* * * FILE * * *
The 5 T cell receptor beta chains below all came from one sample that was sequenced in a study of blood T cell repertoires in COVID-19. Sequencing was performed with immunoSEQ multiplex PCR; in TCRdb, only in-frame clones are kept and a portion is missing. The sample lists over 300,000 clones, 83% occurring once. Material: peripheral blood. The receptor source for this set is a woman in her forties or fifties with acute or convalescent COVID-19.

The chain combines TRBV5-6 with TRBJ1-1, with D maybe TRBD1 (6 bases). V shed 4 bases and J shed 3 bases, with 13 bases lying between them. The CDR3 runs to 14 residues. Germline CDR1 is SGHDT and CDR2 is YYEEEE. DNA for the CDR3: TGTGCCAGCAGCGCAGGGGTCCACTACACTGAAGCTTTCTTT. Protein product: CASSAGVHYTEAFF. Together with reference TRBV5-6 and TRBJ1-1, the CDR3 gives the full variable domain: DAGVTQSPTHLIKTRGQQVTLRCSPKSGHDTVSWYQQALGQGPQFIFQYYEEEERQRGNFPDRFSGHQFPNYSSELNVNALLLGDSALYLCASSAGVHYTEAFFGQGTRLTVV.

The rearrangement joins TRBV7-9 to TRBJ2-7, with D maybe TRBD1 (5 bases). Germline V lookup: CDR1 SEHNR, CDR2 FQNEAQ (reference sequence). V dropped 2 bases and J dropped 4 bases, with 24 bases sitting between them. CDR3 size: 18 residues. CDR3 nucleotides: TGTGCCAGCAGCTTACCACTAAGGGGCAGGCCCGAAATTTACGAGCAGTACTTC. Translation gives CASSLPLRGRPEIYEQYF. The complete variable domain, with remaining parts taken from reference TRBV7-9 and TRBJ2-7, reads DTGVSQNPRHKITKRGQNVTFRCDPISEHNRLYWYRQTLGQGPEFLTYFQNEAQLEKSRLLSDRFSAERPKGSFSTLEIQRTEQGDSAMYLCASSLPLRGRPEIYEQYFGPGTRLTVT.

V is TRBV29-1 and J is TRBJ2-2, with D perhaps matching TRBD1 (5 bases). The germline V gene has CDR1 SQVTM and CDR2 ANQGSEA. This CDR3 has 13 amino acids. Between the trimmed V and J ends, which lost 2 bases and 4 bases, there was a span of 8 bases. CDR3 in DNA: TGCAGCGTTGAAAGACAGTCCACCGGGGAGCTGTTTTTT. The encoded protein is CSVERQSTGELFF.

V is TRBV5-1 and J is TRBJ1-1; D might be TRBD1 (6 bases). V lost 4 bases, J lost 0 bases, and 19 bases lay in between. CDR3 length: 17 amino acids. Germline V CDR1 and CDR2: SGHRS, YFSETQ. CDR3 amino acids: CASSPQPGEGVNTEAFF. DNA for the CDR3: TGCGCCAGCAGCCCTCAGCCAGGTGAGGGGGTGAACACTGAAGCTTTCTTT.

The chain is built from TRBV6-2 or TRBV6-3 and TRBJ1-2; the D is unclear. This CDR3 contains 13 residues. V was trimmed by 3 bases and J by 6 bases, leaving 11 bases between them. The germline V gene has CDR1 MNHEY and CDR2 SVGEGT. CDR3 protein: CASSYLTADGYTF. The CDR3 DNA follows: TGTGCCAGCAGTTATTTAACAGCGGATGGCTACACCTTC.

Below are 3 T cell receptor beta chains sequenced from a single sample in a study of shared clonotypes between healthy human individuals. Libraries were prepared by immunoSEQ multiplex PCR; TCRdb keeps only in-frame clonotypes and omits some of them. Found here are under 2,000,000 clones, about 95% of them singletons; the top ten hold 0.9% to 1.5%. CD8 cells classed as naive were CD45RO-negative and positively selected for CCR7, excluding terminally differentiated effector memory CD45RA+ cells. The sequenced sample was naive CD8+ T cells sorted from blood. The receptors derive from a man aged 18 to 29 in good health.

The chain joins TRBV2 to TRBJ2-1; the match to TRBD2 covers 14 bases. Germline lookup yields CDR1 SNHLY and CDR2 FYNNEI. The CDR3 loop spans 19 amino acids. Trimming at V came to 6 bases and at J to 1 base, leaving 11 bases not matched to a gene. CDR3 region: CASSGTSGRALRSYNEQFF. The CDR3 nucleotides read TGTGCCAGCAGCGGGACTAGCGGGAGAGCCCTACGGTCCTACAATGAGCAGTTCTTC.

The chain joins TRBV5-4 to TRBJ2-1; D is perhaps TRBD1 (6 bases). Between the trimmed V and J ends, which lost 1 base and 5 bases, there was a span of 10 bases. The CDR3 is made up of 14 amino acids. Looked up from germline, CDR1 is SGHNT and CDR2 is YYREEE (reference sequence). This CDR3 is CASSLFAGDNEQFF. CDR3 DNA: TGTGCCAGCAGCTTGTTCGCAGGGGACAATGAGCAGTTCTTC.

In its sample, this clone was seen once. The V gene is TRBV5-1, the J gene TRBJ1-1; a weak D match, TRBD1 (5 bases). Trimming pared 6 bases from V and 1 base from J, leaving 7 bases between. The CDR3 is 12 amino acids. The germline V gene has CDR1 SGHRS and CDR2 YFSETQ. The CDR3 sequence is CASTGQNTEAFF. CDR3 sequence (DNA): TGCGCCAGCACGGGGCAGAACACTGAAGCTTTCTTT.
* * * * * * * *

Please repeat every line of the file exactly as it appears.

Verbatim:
The 5 T cell receptor beta chains below all came from one sample that was sequenced in a study of blood T cell repertoires in COVID-19. Sequencing was performed with immunoSEQ multiplex PCR; in TCRdb, only in-frame clones are kept and a portion is missing. The sample lists over 300,000 clones, 83% occurring once. Material: peripheral blood. The receptor source for this set is a woman in her forties or fifties with acute or convalescent COVID-19.

The chain combines TRBV5-6 with TRBJ1-1, with D maybe TRBD1 (6 bases). V shed 4 bases and J shed 3 bases, with 13 bases lying between them. The CDR3 runs to 14 residues. Germline CDR1 is SGHDT and CDR2 is YYEEEE. DNA for the CDR3: TGTGCCAGCAGCGCAGGGGTCCACTACACTGAAGCTTTCTTT. Protein product: CASSAGVHYTEAFF. Together with reference TRBV5-6 and TRBJ1-1, the CDR3 gives the full variable domain: DAGVTQSPTHLIKTRGQQVTLRCSPKSGHDTVSWYQQALGQGPQFIFQYYEEEERQRGNFPDRFSGHQFPNYSSELNVNALLLGDSALYLCASSAGVHYTEAFFGQGTRLTVV.

The rearrangement joins TRBV7-9 to TRBJ2-7, with D maybe TRBD1 (5 bases). Germline V lookup: CDR1 SEHNR, CDR2 FQNEAQ (reference sequence). V dropped 2 bases and J dropped 4 bases, with 24 bases sitting between them. CDR3 size: 18 residues. CDR3 nucleotides: TGTGCCAGCAGCTTACCACTAAGGGGCAGGCCCGAAATTTACGAGCAGTACTTC. Translation gives CASSLPLRGRPEIYEQYF. The complete variable domain, with remaining parts taken from reference TRBV7-9 and TRBJ2-7, reads DTGVSQNPRHKITKRGQNVTFRCDPISEHNRLYWYRQTLGQGPEFLTYFQNEAQLEKSRLLSDRFSAERPKGSFSTLEIQRTEQGDSAMYLCASSLPLRGRPEIYEQYFGPGTRLTVT.

V is TRBV29-1 and J is TRBJ2-2, with D perhaps matching TRBD1 (5 bases). The germline V gene has CDR1 SQVTM and CDR2 ANQGSEA. This CDR3 has 13 amino acids. Between the trimmed V and J ends, which lost 2 bases and 4 bases, there was a span of 8 bases. CDR3 in DNA: TGCAGCGTTGAAAGACAGTCCACCGGGGAGCTGTTTTTT. The encoded protein is CSVERQSTGELFF.

V is TRBV5-1 and J is TRBJ1-1; D might be TRBD1 (6 bases). V lost 4 bases, J lost 0 bases, and 19 bases lay in between. CDR3 length: 17 amino acids. Germline V CDR1 and CDR2: SGHRS, YFSETQ. CDR3 amino acids: CASSPQPGEGVNTEAFF. DNA for the CDR3: TGCGCCAGCAGCCCTCAGCCAGGTGAGGGGGTGAACACTGAAGCTTTCTTT.

The chain is built from TRBV6-2 or TRBV6-3 and TRBJ1-2; the D is unclear. This CDR3 contains 13 residues. V was trimmed by 3 bases and J by 6 bases, leaving 11 bases between them. The germline V gene has CDR1 MNHEY and CDR2 SVGEGT. CDR3 protein: CASSYLTADGYTF. The CDR3 DNA follows: TGTGCCAGCAGTTATTTAACAGCGGATGGCTACACCTTC.

Below are 3 T cell receptor beta chains sequenced from a single sample in a study of shared clonotypes between healthy human individuals. Libraries were prepared by immunoSEQ multiplex PCR; TCRdb keeps only in-frame clonotypes and omits some of them. Found here are under 2,000,000 clones, about 95% of them singletons; the top ten hold 0.9% to 1.5%. CD8 cells classed as naive were CD45RO-negative and positively selected for CCR7, excluding terminally differentiated effector memory CD45RA+ cells. The sequenced sample was naive CD8+ T cells sorted from blood. The receptors derive from a man aged 18 to 29 in good health.

The chain joins TRBV2 to TRBJ2-1; the match to TRBD2 covers 14 bases. Germline lookup yields CDR1 SNHLY and CDR2 FYNNEI. The CDR3 loop spans 19 amino acids. Trimming at V came to 6 bases and at J to 1 base, leaving 11 bases not matched to a gene. CDR3 region: CASSGTSGRALRSYNEQFF. The CDR3 nucleotides read TGTGCCAGCAGCGGGACTAGCGGGAGAGCCCTACGGTCCTACAATGAGCAGTTCTTC.

The chain joins TRBV5-4 to TRBJ2-1; D is perhaps TRBD1 (6 bases). Between the trimmed V and J ends, which lost 1 base and 5 bases, there was a span of 10 bases. The CDR3 is made up of 14 amino acids. Looked up from germline, CDR1 is SGHNT and CDR2 is YYREEE (reference sequence). This CDR3 is CASSLFAGDNEQFF. CDR3 DNA: TGTGCCAGCAGCTTGTTCGCAGGGGACAATGAGCAGTTCTTC.

In its sample, this clone was seen once. The V gene is TRBV5-1, the J gene TRBJ1-1; a weak D match, TRBD1 (5 bases). Trimming pared 6 bases from V and 1 base from J, leaving 7 bases between. The CDR3 is 12 amino acids. The germline V gene has CDR1 SGHRS and CDR2 YFSETQ. The CDR3 sequence is CASTGQNTEAFF. CDR3 sequence (DNA): TGCGCCAGCACGGGGCAGAACACTGAAGCTTTCTTT.